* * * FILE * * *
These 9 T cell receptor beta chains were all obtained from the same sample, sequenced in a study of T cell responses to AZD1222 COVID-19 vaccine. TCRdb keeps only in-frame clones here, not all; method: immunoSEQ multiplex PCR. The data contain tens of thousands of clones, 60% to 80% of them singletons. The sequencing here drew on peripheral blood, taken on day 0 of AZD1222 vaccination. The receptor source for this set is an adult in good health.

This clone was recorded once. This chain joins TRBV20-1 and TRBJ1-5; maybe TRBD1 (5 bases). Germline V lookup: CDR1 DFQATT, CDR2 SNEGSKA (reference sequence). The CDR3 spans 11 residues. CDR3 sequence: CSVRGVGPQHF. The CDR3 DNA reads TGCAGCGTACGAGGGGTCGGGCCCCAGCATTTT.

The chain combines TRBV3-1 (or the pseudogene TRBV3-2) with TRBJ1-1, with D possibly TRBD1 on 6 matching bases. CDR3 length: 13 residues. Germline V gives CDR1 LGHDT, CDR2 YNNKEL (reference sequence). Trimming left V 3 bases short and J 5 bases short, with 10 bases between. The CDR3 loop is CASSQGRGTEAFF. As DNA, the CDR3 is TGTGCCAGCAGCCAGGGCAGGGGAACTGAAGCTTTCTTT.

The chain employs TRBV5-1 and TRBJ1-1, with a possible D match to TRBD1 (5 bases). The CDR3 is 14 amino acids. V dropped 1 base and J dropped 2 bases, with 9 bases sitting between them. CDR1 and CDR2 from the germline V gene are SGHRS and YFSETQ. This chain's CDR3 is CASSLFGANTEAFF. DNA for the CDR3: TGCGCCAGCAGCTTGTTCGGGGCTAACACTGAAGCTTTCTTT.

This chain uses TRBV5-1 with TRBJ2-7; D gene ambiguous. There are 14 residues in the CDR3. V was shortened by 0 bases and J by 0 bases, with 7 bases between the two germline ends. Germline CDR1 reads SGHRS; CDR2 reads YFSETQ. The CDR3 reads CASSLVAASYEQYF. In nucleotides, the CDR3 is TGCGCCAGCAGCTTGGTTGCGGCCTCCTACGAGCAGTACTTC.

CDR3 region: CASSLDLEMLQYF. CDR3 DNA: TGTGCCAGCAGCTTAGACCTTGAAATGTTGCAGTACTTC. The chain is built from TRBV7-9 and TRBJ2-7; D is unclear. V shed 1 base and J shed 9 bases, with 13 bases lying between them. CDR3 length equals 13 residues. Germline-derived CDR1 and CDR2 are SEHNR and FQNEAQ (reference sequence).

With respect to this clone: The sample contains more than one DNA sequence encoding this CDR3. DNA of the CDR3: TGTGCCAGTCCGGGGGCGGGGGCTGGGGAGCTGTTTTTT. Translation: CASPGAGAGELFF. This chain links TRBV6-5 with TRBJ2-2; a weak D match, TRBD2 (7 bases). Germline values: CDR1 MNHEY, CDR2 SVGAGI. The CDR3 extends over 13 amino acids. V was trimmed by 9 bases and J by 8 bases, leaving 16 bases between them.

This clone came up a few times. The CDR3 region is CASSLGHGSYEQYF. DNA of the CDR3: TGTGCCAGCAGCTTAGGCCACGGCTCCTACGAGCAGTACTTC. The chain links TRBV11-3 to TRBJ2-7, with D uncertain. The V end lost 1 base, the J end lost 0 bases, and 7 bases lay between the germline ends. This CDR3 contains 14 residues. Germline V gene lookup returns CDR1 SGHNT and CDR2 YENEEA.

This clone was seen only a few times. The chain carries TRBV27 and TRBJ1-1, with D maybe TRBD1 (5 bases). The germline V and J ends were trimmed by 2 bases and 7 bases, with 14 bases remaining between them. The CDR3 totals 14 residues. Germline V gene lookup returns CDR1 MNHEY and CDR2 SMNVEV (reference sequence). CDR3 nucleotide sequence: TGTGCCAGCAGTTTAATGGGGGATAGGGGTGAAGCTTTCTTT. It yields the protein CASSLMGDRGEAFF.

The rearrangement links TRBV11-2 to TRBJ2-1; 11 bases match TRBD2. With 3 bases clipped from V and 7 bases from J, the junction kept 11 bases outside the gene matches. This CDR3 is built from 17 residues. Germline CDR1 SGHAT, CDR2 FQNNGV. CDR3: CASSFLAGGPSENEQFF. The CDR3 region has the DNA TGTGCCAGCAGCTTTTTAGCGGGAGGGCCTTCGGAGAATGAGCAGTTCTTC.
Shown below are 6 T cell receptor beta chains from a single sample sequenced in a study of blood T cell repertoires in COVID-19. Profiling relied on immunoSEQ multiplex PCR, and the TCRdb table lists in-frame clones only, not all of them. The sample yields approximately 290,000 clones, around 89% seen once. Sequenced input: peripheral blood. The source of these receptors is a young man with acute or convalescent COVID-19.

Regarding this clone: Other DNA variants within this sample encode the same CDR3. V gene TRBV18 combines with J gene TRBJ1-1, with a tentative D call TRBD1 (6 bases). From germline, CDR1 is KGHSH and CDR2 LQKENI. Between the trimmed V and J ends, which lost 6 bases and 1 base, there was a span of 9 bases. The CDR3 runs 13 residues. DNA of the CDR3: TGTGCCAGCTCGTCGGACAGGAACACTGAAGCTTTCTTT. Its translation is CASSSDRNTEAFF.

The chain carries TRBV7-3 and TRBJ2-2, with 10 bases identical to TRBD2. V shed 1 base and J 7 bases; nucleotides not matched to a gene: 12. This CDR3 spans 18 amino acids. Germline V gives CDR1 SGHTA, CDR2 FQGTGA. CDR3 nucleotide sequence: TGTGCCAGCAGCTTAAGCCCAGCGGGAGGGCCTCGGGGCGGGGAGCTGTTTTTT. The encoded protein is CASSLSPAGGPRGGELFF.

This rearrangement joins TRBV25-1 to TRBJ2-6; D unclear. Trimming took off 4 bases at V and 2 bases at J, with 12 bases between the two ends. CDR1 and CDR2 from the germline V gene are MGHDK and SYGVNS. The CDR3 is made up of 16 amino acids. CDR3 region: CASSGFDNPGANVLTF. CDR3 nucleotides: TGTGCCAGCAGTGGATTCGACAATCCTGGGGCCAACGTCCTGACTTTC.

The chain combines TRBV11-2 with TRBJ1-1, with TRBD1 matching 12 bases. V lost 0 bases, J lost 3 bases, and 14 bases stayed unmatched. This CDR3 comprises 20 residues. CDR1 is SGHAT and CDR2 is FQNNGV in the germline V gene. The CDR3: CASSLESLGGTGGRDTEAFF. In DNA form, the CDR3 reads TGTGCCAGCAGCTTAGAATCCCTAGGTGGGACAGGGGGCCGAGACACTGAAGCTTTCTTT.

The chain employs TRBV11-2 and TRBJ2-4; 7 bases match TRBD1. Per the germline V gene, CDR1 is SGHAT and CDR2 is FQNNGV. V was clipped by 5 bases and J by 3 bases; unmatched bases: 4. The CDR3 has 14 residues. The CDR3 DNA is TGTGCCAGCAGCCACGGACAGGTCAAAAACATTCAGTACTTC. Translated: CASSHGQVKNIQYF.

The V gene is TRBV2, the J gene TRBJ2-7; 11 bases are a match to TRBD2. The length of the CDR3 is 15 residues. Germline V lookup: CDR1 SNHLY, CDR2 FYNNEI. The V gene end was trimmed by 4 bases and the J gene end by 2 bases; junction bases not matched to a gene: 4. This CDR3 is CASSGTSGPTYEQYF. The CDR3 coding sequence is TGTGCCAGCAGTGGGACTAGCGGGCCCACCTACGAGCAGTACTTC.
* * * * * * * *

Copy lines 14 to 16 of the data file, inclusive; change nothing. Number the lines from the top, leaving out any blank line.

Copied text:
This rearrangement joins TRBV25-1 to TRBJ2-6; D unclear. Trimming took off 4 bases at V and 2 bases at J, with 12 bases between the two ends. CDR1 and CDR2 from the germline V gene are MGHDK and SYGVNS. The CDR3 is made up of 16 amino acids. CDR3 region: CASSGFDNPGANVLTF. CDR3 nucleotides: TGTGCCAGCAGTGGATTCGACAATCCTGGGGCCAACGTCCTGACTTTC.

The chain combines TRBV11-2 with TRBJ1-1, with TRBD1 matching 12 bases. V lost 0 bases, J lost 3 bases, and 14 bases stayed unmatched. This CDR3 comprises 20 residues. CDR1 is SGHAT and CDR2 is FQNNGV in the germline V gene. The CDR3: CASSLESLGGTGGRDTEAFF. In DNA form, the CDR3 reads TGTGCCAGCAGCTTAGAATCCCTAGGTGGGACAGGGGGCCGAGACACTGAAGCTTTCTTT.

The chain employs TRBV11-2 and TRBJ2-4; 7 bases match TRBD1. Per the germline V gene, CDR1 is SGHAT and CDR2 is FQNNGV. V was clipped by 5 bases and J by 3 bases; unmatched bases: 4. The CDR3 has 14 residues. The CDR3 DNA is TGTGCCAGCAGCCACGGACAGGTCAAAAACATTCAGTACTTC. Translated: CASSHGQVKNIQYF.